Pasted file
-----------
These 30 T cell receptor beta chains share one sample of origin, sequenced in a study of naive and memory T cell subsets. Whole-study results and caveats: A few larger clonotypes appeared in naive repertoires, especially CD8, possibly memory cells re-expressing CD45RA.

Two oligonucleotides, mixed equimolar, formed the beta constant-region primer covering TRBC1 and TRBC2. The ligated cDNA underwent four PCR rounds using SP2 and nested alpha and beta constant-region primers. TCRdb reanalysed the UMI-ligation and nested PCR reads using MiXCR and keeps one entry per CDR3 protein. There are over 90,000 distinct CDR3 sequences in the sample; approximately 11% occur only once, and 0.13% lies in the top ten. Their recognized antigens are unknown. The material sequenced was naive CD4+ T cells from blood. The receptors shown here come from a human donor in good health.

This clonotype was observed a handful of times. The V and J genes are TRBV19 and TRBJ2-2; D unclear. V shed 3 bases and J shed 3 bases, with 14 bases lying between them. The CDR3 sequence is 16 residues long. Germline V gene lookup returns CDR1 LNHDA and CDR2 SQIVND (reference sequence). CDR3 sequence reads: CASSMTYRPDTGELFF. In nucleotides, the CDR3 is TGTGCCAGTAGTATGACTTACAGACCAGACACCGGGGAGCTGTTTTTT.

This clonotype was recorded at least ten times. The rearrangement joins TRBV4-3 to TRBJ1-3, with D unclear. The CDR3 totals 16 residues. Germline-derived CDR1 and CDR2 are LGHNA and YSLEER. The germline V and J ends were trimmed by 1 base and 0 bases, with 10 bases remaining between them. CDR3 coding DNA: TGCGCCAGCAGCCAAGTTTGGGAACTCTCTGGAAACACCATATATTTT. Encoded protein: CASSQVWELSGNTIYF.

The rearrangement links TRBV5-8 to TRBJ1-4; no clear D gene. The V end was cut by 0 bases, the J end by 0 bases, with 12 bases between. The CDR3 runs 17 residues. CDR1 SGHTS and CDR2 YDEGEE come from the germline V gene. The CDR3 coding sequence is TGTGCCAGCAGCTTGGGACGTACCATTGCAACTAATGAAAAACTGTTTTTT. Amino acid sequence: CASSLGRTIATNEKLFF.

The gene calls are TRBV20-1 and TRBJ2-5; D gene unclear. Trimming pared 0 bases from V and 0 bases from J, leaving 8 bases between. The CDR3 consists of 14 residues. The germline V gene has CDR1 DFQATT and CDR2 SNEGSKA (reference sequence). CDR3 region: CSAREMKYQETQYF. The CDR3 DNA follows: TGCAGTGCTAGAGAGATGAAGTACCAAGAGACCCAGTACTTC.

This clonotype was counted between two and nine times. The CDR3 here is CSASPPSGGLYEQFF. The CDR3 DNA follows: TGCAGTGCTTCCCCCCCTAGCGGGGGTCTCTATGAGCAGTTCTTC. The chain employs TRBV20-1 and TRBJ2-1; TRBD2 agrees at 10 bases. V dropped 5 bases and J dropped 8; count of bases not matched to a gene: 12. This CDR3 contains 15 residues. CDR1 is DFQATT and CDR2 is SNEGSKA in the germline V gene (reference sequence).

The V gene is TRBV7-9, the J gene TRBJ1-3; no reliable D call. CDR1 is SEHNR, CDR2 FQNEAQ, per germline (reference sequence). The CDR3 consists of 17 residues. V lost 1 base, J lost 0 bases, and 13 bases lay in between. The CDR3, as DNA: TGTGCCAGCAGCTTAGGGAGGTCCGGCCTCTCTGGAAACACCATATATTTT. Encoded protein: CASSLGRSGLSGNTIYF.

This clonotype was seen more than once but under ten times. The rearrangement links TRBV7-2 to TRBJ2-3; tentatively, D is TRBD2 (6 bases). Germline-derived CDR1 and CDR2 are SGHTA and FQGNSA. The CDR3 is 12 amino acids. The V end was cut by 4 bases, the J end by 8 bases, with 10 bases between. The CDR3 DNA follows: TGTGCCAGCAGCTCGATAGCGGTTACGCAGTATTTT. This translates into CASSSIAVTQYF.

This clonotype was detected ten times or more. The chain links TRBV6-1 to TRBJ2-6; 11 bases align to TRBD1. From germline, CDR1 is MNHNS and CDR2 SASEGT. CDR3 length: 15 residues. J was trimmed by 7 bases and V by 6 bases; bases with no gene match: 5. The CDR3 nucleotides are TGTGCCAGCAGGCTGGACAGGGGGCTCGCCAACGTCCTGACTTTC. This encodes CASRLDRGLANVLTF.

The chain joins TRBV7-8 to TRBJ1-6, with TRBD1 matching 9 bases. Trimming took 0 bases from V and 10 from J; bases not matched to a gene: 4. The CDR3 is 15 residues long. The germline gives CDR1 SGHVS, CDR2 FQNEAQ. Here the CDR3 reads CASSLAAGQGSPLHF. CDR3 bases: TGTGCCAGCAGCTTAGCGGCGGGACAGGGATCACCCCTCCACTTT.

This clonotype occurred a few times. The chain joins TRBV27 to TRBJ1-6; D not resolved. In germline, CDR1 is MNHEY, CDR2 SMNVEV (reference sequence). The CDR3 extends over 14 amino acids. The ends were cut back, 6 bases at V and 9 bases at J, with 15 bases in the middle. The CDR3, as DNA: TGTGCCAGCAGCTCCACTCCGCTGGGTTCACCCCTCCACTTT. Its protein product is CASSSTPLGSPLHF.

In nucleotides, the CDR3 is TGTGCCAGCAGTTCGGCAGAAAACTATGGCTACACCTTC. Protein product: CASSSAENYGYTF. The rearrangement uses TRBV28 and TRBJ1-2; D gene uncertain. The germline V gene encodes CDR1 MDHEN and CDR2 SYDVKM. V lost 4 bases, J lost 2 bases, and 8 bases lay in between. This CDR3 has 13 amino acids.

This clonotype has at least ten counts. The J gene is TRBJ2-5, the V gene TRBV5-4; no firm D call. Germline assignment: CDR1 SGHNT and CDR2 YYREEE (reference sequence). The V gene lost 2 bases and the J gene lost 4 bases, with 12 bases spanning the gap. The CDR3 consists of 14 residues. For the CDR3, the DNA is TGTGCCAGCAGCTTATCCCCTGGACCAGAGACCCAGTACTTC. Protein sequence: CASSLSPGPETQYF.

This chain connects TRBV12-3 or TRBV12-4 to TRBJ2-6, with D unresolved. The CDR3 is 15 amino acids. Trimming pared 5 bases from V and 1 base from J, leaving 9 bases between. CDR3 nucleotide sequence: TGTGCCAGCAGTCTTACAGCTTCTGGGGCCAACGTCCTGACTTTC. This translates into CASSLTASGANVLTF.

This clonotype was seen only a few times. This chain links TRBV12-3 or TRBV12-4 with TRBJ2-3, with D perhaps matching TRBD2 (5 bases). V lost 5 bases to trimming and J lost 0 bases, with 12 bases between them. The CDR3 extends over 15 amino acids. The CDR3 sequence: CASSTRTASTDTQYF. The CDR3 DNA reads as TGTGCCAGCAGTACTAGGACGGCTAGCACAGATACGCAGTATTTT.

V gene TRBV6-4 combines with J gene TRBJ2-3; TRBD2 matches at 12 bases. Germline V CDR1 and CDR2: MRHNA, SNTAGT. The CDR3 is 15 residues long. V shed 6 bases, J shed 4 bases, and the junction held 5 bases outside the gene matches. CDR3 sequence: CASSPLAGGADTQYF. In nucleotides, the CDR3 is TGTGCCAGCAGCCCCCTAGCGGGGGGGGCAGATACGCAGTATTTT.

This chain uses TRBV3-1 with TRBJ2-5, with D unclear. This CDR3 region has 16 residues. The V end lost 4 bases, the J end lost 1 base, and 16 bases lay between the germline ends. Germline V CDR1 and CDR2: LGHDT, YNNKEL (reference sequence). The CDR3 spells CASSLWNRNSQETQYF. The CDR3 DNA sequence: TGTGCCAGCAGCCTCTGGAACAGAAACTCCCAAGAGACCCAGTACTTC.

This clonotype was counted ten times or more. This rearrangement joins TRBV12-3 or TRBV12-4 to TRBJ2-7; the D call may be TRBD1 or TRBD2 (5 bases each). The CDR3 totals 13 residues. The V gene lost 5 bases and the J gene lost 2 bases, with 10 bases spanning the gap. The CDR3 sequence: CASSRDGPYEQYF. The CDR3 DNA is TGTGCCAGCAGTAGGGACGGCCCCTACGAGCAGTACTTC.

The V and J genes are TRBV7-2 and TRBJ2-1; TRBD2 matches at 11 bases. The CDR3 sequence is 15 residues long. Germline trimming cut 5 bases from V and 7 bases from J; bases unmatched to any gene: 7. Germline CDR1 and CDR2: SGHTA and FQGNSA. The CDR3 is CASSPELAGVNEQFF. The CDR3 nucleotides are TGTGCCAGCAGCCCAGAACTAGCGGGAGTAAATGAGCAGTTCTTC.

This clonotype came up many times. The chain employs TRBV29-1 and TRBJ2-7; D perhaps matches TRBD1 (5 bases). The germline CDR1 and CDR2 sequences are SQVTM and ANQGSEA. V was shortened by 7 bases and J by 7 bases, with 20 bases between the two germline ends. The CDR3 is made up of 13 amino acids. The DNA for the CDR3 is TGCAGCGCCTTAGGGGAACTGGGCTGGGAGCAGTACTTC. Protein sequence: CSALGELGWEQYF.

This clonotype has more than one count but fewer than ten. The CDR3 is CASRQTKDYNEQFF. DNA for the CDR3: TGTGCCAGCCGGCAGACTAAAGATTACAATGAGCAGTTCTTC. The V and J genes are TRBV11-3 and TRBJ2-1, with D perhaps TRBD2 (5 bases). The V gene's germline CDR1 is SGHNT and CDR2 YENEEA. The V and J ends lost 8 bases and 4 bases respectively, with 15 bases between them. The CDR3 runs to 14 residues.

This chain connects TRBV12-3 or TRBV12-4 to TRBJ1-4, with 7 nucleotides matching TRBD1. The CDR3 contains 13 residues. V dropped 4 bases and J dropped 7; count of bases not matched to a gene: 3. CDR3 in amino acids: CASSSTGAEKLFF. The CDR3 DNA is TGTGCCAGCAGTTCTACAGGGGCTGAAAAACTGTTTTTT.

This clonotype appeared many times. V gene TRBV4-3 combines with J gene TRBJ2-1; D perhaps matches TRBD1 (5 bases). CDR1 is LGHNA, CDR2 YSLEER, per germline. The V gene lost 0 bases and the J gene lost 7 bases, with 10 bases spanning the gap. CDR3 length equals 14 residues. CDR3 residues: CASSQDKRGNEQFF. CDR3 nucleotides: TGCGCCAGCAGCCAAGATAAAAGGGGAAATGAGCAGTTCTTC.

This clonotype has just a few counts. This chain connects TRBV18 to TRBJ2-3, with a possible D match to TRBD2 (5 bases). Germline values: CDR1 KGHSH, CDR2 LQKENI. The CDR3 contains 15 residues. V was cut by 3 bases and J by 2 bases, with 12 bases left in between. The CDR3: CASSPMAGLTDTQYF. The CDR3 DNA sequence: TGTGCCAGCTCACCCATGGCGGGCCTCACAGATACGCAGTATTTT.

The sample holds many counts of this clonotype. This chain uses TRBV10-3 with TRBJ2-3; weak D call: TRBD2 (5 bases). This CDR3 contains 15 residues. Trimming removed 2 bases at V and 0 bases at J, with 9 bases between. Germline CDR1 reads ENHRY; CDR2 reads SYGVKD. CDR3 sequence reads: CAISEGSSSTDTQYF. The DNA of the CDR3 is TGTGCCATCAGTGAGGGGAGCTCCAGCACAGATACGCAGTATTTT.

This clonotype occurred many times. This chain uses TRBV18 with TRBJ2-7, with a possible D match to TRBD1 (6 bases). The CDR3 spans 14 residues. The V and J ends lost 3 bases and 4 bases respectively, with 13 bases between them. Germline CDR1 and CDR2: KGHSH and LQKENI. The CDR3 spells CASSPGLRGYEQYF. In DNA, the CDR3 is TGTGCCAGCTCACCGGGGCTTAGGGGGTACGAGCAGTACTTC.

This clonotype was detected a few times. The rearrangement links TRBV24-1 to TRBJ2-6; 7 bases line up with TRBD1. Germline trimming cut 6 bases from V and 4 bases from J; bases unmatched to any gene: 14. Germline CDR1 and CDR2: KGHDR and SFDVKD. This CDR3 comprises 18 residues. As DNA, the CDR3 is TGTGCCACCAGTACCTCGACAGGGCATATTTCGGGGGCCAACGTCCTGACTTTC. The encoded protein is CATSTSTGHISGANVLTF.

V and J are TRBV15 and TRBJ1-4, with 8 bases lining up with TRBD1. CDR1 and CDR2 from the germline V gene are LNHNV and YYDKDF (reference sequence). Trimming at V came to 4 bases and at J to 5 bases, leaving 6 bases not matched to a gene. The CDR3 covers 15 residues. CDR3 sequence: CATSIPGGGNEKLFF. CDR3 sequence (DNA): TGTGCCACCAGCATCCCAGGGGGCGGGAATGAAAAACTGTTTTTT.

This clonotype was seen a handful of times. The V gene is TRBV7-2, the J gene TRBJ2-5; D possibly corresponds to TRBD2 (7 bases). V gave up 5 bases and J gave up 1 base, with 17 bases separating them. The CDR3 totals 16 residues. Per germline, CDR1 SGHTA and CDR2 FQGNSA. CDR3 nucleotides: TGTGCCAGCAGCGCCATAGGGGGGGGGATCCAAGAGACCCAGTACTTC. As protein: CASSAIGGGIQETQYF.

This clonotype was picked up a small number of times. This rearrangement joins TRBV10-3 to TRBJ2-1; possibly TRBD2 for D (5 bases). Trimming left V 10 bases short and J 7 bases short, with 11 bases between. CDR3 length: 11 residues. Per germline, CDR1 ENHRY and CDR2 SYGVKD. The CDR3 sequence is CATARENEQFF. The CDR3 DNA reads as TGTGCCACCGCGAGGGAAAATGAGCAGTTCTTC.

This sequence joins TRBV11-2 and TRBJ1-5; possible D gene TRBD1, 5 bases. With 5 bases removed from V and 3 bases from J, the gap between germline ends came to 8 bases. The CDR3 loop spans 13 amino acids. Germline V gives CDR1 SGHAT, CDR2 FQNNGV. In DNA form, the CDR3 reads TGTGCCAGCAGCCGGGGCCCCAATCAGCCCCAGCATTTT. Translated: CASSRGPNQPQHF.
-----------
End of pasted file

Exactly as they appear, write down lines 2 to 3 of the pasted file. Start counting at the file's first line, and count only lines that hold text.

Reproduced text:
Two oligonucleotides, mixed equimolar, formed the beta constant-region primer covering TRBC1 and TRBC2. The ligated cDNA underwent four PCR rounds using SP2 and nested alpha and beta constant-region primers. TCRdb reanalysed the UMI-ligation and nested PCR reads using MiXCR and keeps one entry per CDR3 protein. There are over 90,000 distinct CDR3 sequences in the sample; approximately 11% occur only once, and 0.13% lies in the top ten. Their recognized antigens are unknown. The material sequenced was naive CD4+ T cells from blood. The receptors shown here come from a human donor in good health.

This clonotype was observed a handful of times. The V and J genes are TRBV19 and TRBJ2-2; D unclear. V shed 3 bases and J shed 3 bases, with 14 bases lying between them. The CDR3 sequence is 16 residues long. Germline V gene lookup returns CDR1 LNHDA and CDR2 SQIVND (reference sequence). CDR3 sequence reads: CASSMTYRPDTGELFF. In nucleotides, the CDR3 is TGTGCCAGTAGTATGACTTACAGACCAGACACCGGGGAGCTGTTTTTT.